Guidelines are included for making your own terrorist organizations, including helpful tips on (literally) mapping out their command structure.

Really, if I had one complaint about this chapter, I would have liked more sample operations (and made them just a bit less specific), but that's a minor quibble. As I noted in Crime Network, the game warns that it is terribly gritty and lethal, but I just don't see it with the rules as written. That said, the Rules as Written with the High Octane Health Variant and you probably do get pretty close to Jack Baur territory.


I'm going to ditch all pretense of objectivity for a moment, I hope you don't mind: Good God I love Bedrock Games and their approaches to adventures. Essentially, you are given a plot and timeline, and the PCs (assumed to be FBI or Joint Task Force agents) do whatever they can with the information given at the beginning to stop the plot.

Essentially, the agents have six days to save Boston from a terrorist plot that involves a bomb, a kidnapping and an assassination.

Important locations that are likely to turn up over the course of the investigation are detailed, as are the likely results of the PCs showing up there. Like with their Crime Networks adventures, the railroading begins and ends with "Here is what we know and these are your orders." I love that approach and they do it very well.


We get nine terrorist threats across a broad spectrums: Muslim jihadists, white supremacicists and even disgruntled auto workers.

I was thrown a bit here by the inclusion of an FBI Agent and a CIA Agent, looking for the terrorist links, but now I'm pretty sure they were just meant to be sample characters...apparently not.

We get a fully clickable index, which is also a very nice touch.


About a full page of books and articles are provided, followed by a probability success chart and an NPC sheet. Personally, I would like to see the Description bar removed and NPC sheets set up two to a page, but that's me.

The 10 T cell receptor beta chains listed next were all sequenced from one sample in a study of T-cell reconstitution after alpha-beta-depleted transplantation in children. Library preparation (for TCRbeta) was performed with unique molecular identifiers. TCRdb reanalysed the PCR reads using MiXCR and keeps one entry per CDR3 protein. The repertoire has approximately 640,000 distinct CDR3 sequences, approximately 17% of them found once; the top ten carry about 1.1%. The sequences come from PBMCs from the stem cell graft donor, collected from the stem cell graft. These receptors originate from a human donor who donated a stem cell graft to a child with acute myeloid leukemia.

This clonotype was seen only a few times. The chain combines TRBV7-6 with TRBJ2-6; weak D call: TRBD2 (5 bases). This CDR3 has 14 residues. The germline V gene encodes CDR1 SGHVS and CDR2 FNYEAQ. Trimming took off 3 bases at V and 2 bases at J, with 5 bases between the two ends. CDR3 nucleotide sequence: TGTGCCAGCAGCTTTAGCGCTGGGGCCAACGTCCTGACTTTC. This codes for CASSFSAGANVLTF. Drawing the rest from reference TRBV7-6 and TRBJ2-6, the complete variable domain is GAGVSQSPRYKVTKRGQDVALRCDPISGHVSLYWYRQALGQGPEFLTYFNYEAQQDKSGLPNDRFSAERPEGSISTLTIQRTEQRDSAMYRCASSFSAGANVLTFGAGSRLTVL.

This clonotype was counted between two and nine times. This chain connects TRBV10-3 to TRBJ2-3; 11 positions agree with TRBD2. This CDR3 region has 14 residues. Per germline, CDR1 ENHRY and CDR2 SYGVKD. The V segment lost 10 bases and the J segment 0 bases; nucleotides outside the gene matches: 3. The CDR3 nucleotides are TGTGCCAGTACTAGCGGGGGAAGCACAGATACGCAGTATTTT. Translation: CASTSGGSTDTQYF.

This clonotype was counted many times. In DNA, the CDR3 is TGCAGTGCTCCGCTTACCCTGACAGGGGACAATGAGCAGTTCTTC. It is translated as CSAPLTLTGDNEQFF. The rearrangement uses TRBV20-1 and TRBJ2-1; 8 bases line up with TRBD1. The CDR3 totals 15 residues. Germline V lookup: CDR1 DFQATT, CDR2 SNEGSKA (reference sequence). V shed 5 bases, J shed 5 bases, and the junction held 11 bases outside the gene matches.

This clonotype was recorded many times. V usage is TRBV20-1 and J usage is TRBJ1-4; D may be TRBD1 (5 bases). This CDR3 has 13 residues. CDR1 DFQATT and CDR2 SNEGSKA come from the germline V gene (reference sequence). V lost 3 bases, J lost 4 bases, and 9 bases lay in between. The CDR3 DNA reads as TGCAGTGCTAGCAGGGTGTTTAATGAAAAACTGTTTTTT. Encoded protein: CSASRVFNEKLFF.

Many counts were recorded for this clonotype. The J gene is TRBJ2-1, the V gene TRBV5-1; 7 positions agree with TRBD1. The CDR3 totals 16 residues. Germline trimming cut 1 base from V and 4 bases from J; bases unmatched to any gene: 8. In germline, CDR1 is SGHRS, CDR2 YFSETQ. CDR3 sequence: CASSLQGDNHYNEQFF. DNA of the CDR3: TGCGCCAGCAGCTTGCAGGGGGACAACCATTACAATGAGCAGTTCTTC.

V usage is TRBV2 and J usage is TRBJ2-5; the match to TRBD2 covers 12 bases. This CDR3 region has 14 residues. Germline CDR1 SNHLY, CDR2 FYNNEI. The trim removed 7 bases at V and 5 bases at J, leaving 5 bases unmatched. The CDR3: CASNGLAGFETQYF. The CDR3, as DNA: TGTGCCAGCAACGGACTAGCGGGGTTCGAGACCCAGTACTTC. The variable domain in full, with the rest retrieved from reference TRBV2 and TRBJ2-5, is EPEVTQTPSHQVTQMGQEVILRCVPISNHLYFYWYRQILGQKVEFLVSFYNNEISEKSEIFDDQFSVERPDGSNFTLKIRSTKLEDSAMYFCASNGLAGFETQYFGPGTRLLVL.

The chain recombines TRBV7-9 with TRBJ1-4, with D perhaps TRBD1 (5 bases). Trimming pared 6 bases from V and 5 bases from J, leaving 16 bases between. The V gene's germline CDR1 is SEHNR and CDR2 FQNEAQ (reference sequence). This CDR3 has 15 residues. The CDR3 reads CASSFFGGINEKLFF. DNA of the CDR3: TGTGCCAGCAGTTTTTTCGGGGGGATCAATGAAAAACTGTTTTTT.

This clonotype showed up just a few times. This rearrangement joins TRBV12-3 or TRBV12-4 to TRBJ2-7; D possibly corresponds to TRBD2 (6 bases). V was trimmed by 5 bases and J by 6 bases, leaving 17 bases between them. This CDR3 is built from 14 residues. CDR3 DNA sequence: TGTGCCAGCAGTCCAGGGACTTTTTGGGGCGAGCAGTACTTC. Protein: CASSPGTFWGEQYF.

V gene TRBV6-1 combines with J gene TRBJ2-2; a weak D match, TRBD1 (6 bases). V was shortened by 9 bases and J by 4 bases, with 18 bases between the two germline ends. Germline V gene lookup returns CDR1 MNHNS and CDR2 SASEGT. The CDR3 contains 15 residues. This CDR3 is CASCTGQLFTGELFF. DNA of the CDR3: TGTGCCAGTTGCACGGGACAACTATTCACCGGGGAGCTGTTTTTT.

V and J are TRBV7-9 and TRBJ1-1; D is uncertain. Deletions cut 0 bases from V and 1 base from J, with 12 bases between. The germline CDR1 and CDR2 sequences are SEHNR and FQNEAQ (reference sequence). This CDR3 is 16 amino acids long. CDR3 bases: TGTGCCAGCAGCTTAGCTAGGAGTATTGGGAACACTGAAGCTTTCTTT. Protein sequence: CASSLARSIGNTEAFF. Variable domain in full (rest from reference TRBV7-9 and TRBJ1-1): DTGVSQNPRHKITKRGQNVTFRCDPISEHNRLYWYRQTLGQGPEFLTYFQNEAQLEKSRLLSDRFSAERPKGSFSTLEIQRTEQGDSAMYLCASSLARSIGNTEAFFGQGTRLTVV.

A Stock Characters chart immediately follows, with a blank character sheet, a filled out sample character sheet and a High Octane sheet.

We get a few ads in the back of the book, promising the Agency Sourcebook (review coming very soon), Operation Hydra (an adventure that'll probably wind up in the queue sooner, rather than later), Crime Network (which is pretty great itself) and Horror Network (which really intrigues me).


Personally, I thought they did a fine job of taking the source material very seriously. I can't imagine how hard it is taking such an objective approach to things, ensuring that there is no real "Slant" in there. I didn't see any real discussion of torture, other than noting that it is presently illegal. That's fine, and well worth noting...but the thing is, it is probably going to come up at some point. I don't know of they felt like it would glamorize torture or what, but when the whole game is covering one very touchy subject, it feels like a strange omission.

I just did a quick scan of the Agency Sourcebook and came up empty there as well. Just saying, I'm not sure how you play a rules bending Jack Baur without torture...(and if standard interrogation methods are just as successful as torture, then why would you ever NEED torture?).

Personally, I think I might would house rule it so that torture has a "Say Anything" possibility...that is, you break a guy to the point that he will feed false information just to make you stop...maybe a roll made by the GM, so the PCs don't know if the information is legitimate.

Anyway, my quibbles are certainly minor. There is an unfortunate reality that the pieces of the RPG pie are often taken up by the loudest and flashiest publishers...and a lot of great work gets overlooked, unfortunately. From a style standpoint, Terror Network is completely functional, but nothing to get all excited about. It's when you actually pay attention to what's inside that you realize that level of work being done here. I cannot imagine how hard it is putting out a roleplaying game over Counter Terrorism and resisting the urge to G.I. Joe it and adding in a COBRA knock-off or something...the only real flight of fancy being the "High Octane" rules modification...and produce a great, interesting read (that also doesn't try to preach at you, from any direction).

Great, great stuff.